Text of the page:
Mathematics Stack Exchange is a question and answer site for people studying math at any level and professionals in related fields. Join them; it only takes a minute:

Sign up
Here's how it works:
  1. Anybody can ask a question
  2. Anybody can answer
  3. The best answers are voted up and rise to the top

How can I compute or prove that $\displaystyle\lim_{(x,y)\to(0,0)}\dfrac{\mathrm{e}^{xy}-1}{\sqrt{x^2+y^2}}=0$?

share|cite|improve this question

For small $z\in [-1,1]$ there holds $|e^z-1| \leq C|z|$ for some constant $C>0$. Hence for $(x,y)\in B_1(0)$ we may estimate

$$ \left|\frac{e^{xy}-1}{\sqrt{x^2+y^2}}\right| \leq C \frac{|xy|}{\sqrt{x^2+y^2}}$$ Now observe that $2ab\leq a^2+b^2$ and you find

$$ C \frac{|xy|}{\sqrt{x^2+y^2}} \leq \frac{C}{2} \sqrt{x^2+y^2}\rightarrow 0$$ as $(x,y)\to (0,0)$

To show the inequality $|e^z-1|\leq C|z|$ note that $1=e^0$ and use the mean value theorem. For $z=0$ the inequality is clear for any $C>0$. For $z\in (0,1]$ we find with the MVT and some $\xi\in(0,z)$ that $$ e^z-1 = e^z \xi \leq e^1 z=e z$$ The estimate on $[-1,0)$ is proven analogously (or with the functional relation of the exponential) and we see that the constant can be chosen such that $C=e$ which is even optimal here.

share|cite|improve this answer
I like that you give a proof $\underline{\textbf{directly}}$ only for $|\mathrm{e}^{xy}-1|\leq C|xy|$ for some $C>0$ in $B_1(0)$. – bigli Aug 3 '14 at 18:35
It is wellknown that $e^{x}$ is its own derivative so that $1=\lim_{x\rightarrow0}\frac{e^{x}-1}{x}$. Then for any $C>1$ we can find a $\delta>0$ such that $\left|x\right|<\delta\Rightarrow\left|e^{x}-1\right|\leq C\left|x\right|$ – drhab Aug 3 '14 at 18:41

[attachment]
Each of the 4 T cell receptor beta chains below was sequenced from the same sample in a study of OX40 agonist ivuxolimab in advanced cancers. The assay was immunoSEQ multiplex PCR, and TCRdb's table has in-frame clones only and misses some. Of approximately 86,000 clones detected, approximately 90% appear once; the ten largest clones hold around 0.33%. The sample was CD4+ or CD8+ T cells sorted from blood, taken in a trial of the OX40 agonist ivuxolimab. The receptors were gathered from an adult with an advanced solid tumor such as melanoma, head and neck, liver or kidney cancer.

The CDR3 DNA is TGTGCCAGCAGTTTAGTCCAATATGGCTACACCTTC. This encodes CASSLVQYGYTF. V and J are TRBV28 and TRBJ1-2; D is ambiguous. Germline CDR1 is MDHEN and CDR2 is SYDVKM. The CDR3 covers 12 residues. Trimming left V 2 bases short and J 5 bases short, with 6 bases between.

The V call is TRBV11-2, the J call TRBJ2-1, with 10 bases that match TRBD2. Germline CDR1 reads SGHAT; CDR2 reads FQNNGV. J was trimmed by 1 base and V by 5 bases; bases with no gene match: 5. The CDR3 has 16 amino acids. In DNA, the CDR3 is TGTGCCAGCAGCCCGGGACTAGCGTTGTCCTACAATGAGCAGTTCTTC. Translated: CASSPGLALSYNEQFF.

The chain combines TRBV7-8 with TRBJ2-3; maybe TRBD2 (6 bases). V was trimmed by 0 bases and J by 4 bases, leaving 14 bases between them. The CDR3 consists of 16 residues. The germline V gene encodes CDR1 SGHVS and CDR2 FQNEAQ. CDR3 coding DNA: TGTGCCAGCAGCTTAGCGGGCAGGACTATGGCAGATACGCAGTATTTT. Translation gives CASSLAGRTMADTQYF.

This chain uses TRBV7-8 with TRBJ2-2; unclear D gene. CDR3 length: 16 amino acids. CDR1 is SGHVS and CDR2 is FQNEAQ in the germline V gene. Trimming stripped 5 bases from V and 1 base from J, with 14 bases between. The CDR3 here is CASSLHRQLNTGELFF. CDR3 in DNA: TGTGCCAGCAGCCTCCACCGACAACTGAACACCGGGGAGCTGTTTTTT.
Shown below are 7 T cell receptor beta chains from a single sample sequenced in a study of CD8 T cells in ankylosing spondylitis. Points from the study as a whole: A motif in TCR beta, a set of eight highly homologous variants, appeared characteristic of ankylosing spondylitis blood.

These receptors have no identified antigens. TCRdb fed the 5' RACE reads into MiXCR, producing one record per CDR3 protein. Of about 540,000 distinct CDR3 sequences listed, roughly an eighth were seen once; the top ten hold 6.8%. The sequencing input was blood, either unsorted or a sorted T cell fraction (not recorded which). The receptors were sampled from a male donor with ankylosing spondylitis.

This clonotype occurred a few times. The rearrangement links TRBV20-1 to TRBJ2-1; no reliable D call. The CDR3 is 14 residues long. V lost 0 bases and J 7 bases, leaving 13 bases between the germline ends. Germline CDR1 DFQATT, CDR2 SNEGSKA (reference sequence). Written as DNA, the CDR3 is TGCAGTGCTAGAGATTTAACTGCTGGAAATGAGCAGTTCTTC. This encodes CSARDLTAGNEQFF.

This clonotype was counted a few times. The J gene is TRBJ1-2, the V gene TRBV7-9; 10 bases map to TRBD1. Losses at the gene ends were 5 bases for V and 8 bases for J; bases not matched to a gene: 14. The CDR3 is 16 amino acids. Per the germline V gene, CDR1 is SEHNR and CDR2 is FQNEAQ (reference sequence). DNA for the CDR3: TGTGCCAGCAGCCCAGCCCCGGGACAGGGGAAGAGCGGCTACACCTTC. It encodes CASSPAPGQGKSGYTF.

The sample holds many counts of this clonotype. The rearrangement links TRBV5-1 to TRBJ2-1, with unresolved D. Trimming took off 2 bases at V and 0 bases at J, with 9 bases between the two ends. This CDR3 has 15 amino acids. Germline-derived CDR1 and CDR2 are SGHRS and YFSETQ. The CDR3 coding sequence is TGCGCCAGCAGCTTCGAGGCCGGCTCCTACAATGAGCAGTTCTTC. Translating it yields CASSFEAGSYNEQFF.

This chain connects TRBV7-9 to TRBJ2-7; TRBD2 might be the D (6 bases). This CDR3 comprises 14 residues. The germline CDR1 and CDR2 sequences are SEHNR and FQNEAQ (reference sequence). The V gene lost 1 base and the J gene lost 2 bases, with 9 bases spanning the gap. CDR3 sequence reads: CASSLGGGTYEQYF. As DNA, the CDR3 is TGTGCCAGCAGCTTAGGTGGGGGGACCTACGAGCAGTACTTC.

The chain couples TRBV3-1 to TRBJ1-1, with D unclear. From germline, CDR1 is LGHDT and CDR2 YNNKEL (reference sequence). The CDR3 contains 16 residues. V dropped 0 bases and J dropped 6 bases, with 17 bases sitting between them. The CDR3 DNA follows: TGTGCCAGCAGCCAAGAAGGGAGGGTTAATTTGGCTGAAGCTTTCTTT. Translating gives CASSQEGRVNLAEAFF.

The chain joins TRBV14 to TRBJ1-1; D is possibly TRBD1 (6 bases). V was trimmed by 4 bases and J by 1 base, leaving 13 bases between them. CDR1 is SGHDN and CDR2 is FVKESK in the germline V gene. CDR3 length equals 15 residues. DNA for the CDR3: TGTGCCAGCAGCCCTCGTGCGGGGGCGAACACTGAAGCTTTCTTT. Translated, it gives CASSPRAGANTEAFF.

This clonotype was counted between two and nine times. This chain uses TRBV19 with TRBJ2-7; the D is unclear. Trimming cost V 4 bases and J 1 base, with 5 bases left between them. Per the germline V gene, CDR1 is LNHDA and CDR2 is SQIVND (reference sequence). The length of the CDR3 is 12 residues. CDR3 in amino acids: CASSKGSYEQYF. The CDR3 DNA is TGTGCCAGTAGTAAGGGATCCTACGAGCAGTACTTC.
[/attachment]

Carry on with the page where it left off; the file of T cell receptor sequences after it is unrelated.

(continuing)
Just put $z=xy$ in the inequality and you obtain the result – Quickbeam2k1 Aug 3 '14 at 18:41
How can I use MVT in form of two variables for proof of the inequality? – bigli Aug 3 '14 at 18:52
You don't. The inequality holds for $z\in [-1,1]$. Since $(x,y)\in B_1(0)$ you find that $xy\in(-1,1)$ and that's what suffices. – Quickbeam2k1 Aug 3 '14 at 18:57

Suppose that $\theta_r$ is continuous and differentiable everywhere on $\mathbb R$. This allows the substitution $$x = r\cos\theta_r \\ y = r\sin\theta_r$$ Then $(x,y) \mapsto (0,0) = r \mapsto 0$, so:

$$\begin{align} \lim_{(x,y) \to (0,0)} \frac{e^{xy}-1}{\sqrt{x^2+y^2}} & = \lim_{r \to 0} \frac{e^{r^2 \sin\theta_r \cos\theta_r} - 1}{\sqrt{r^2 \cos^2\theta_r + r^2 \sin^2\theta_r}} \\ & = \lim_{r \to 0} \frac{e^{\frac{1}{2} r^2 \sin2\theta_r} - 1}{r} \end{align}$$

This is a limit of type $\frac{0}{0}$, so we can use L'Hopital:

$$\lim_{r \to 0} \frac{e^{\frac{1}{2} r^2 \sin2\theta_r} - 1}{r} = \lim_{r \to 0} \left( r \sin2\theta_r \; e^{\frac{1}{2} r^2 \sin2\theta_r} \right) = 0$$

share|cite|improve this answer
I was typing exactly that approach, you beat me to it.. +1 – Ivo Terek Aug 3 '14 at 18:18
Shouldn't you be dealing with $\theta_{r}$ instead of $\theta$? The direction is not necessarily constant. – drhab Aug 3 '14 at 18:22
@drhab like this? – cand Aug 3 '14 at 18:42
there is no need of $\theta$ being continuous. And in fact, to show the limit in $(0,0)$ it must not be continuous – Quickbeam2k1 Aug 3 '14 at 18:42
Who told you that $\theta(r)$ is differentiable? You better bend over to the inequality that Quickbeam2k1 is using and just drop de l'Hopital. – drhab Aug 3 '14 at 18:43

Your Answer


By posting your answer, you agree to the privacy policy and terms of service.

Not the answer you're looking for? Browse other questions tagged or ask your own question.